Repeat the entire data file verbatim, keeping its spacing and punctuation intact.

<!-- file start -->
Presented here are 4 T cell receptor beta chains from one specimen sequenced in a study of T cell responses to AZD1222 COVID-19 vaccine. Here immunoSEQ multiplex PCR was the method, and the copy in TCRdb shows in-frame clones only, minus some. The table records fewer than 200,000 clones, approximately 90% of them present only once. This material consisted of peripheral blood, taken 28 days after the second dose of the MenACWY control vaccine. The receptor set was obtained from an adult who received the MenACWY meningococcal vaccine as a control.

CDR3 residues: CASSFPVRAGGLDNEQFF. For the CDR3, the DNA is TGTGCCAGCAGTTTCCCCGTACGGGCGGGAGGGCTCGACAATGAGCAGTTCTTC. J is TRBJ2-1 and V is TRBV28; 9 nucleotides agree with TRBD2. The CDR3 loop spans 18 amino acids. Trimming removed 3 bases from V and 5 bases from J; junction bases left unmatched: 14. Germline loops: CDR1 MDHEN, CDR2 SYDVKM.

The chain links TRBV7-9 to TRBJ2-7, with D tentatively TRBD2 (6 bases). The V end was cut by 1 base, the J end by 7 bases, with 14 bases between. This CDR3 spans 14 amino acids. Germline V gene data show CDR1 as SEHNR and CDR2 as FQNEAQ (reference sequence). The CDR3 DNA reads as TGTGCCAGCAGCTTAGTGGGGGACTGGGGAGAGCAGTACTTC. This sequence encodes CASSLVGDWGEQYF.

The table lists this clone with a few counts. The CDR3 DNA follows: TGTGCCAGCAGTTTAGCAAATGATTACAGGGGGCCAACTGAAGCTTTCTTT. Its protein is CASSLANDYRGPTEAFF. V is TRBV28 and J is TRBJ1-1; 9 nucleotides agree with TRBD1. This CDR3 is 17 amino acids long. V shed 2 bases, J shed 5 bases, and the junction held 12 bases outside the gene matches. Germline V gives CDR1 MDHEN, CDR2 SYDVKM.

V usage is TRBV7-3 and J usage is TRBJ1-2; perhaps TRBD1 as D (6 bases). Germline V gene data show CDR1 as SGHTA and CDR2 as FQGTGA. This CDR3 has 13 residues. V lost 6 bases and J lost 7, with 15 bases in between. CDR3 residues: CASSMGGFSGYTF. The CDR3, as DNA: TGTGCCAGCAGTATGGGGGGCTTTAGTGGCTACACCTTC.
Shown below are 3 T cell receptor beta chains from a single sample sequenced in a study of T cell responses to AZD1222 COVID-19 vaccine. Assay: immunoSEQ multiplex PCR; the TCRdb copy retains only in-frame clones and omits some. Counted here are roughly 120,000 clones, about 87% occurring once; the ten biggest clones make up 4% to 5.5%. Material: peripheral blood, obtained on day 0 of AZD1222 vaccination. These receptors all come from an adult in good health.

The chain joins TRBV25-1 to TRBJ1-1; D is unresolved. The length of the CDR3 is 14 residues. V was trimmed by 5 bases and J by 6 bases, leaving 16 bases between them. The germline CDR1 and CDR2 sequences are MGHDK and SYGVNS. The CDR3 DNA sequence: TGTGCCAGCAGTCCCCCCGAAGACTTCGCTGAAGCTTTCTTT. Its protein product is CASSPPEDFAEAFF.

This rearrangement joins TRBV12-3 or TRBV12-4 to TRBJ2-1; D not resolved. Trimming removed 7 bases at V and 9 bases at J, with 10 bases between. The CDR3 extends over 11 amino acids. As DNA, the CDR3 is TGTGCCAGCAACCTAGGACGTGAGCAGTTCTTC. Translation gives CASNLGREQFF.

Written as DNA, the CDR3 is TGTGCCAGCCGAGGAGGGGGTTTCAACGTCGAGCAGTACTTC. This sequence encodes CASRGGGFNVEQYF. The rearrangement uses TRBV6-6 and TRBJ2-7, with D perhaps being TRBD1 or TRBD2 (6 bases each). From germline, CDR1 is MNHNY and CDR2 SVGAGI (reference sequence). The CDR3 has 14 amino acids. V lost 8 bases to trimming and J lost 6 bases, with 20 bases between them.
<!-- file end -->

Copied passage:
Presented here are 4 T cell receptor beta chains from one specimen sequenced in a study of T cell responses to AZD1222 COVID-19 vaccine. Here immunoSEQ multiplex PCR was the method, and the copy in TCRdb shows in-frame clones only, minus some. The table records fewer than 200,000 clones, approximately 90% of them present only once. This material consisted of peripheral blood, taken 28 days after the second dose of the MenACWY control vaccine. The receptor set was obtained from an adult who received the MenACWY meningococcal vaccine as a control.

CDR3 residues: CASSFPVRAGGLDNEQFF. For the CDR3, the DNA is TGTGCCAGCAGTTTCCCCGTACGGGCGGGAGGGCTCGACAATGAGCAGTTCTTC. J is TRBJ2-1 and V is TRBV28; 9 nucleotides agree with TRBD2. The CDR3 loop spans 18 amino acids. Trimming removed 3 bases from V and 5 bases from J; junction bases left unmatched: 14. Germline loops: CDR1 MDHEN, CDR2 SYDVKM.

The chain links TRBV7-9 to TRBJ2-7, with D tentatively TRBD2 (6 bases). The V end was cut by 1 base, the J end by 7 bases, with 14 bases between. This CDR3 spans 14 amino acids. Germline V gene data show CDR1 as SEHNR and CDR2 as FQNEAQ (reference sequence). The CDR3 DNA reads as TGTGCCAGCAGCTTAGTGGGGGACTGGGGAGAGCAGTACTTC. This sequence encodes CASSLVGDWGEQYF.

The table lists this clone with a few counts. The CDR3 DNA follows: TGTGCCAGCAGTTTAGCAAATGATTACAGGGGGCCAACTGAAGCTTTCTTT. Its protein is CASSLANDYRGPTEAFF. V is TRBV28 and J is TRBJ1-1; 9 nucleotides agree with TRBD1. This CDR3 is 17 amino acids long. V shed 2 bases, J shed 5 bases, and the junction held 12 bases outside the gene matches. Germline V gives CDR1 MDHEN, CDR2 SYDVKM.

V usage is TRBV7-3 and J usage is TRBJ1-2; perhaps TRBD1 as D (6 bases). Germline V gene data show CDR1 as SGHTA and CDR2 as FQGTGA. This CDR3 has 13 residues. V lost 6 bases and J lost 7, with 15 bases in between. CDR3 residues: CASSMGGFSGYTF. The CDR3, as DNA: TGTGCCAGCAGTATGGGGGGCTTTAGTGGCTACACCTTC.
Shown below are 3 T cell receptor beta chains from a single sample sequenced in a study of T cell responses to AZD1222 COVID-19 vaccine. Assay: immunoSEQ multiplex PCR; the TCRdb copy retains only in-frame clones and omits some. Counted here are roughly 120,000 clones, about 87% occurring once; the ten biggest clones make up 4% to 5.5%. Material: peripheral blood, obtained on day 0 of AZD1222 vaccination. These receptors all come from an adult in good health.

The chain joins TRBV25-1 to TRBJ1-1; D is unresolved. The length of the CDR3 is 14 residues. V was trimmed by 5 bases and J by 6 bases, leaving 16 bases between them. The germline CDR1 and CDR2 sequences are MGHDK and SYGVNS. The CDR3 DNA sequence: TGTGCCAGCAGTCCCCCCGAAGACTTCGCTGAAGCTTTCTTT. Its protein product is CASSPPEDFAEAFF.

This rearrangement joins TRBV12-3 or TRBV12-4 to TRBJ2-1; D not resolved. Trimming removed 7 bases at V and 9 bases at J, with 10 bases between. The CDR3 extends over 11 amino acids. As DNA, the CDR3 is TGTGCCAGCAACCTAGGACGTGAGCAGTTCTTC. Translation gives CASNLGREQFF.

Written as DNA, the CDR3 is TGTGCCAGCCGAGGAGGGGGTTTCAACGTCGAGCAGTACTTC. This sequence encodes CASRGGGFNVEQYF. The rearrangement uses TRBV6-6 and TRBJ2-7, with D perhaps being TRBD1 or TRBD2 (6 bases each). From germline, CDR1 is MNHNY and CDR2 SVGAGI (reference sequence). The CDR3 has 14 amino acids. V lost 8 bases to trimming and J lost 6 bases, with 20 bases between them.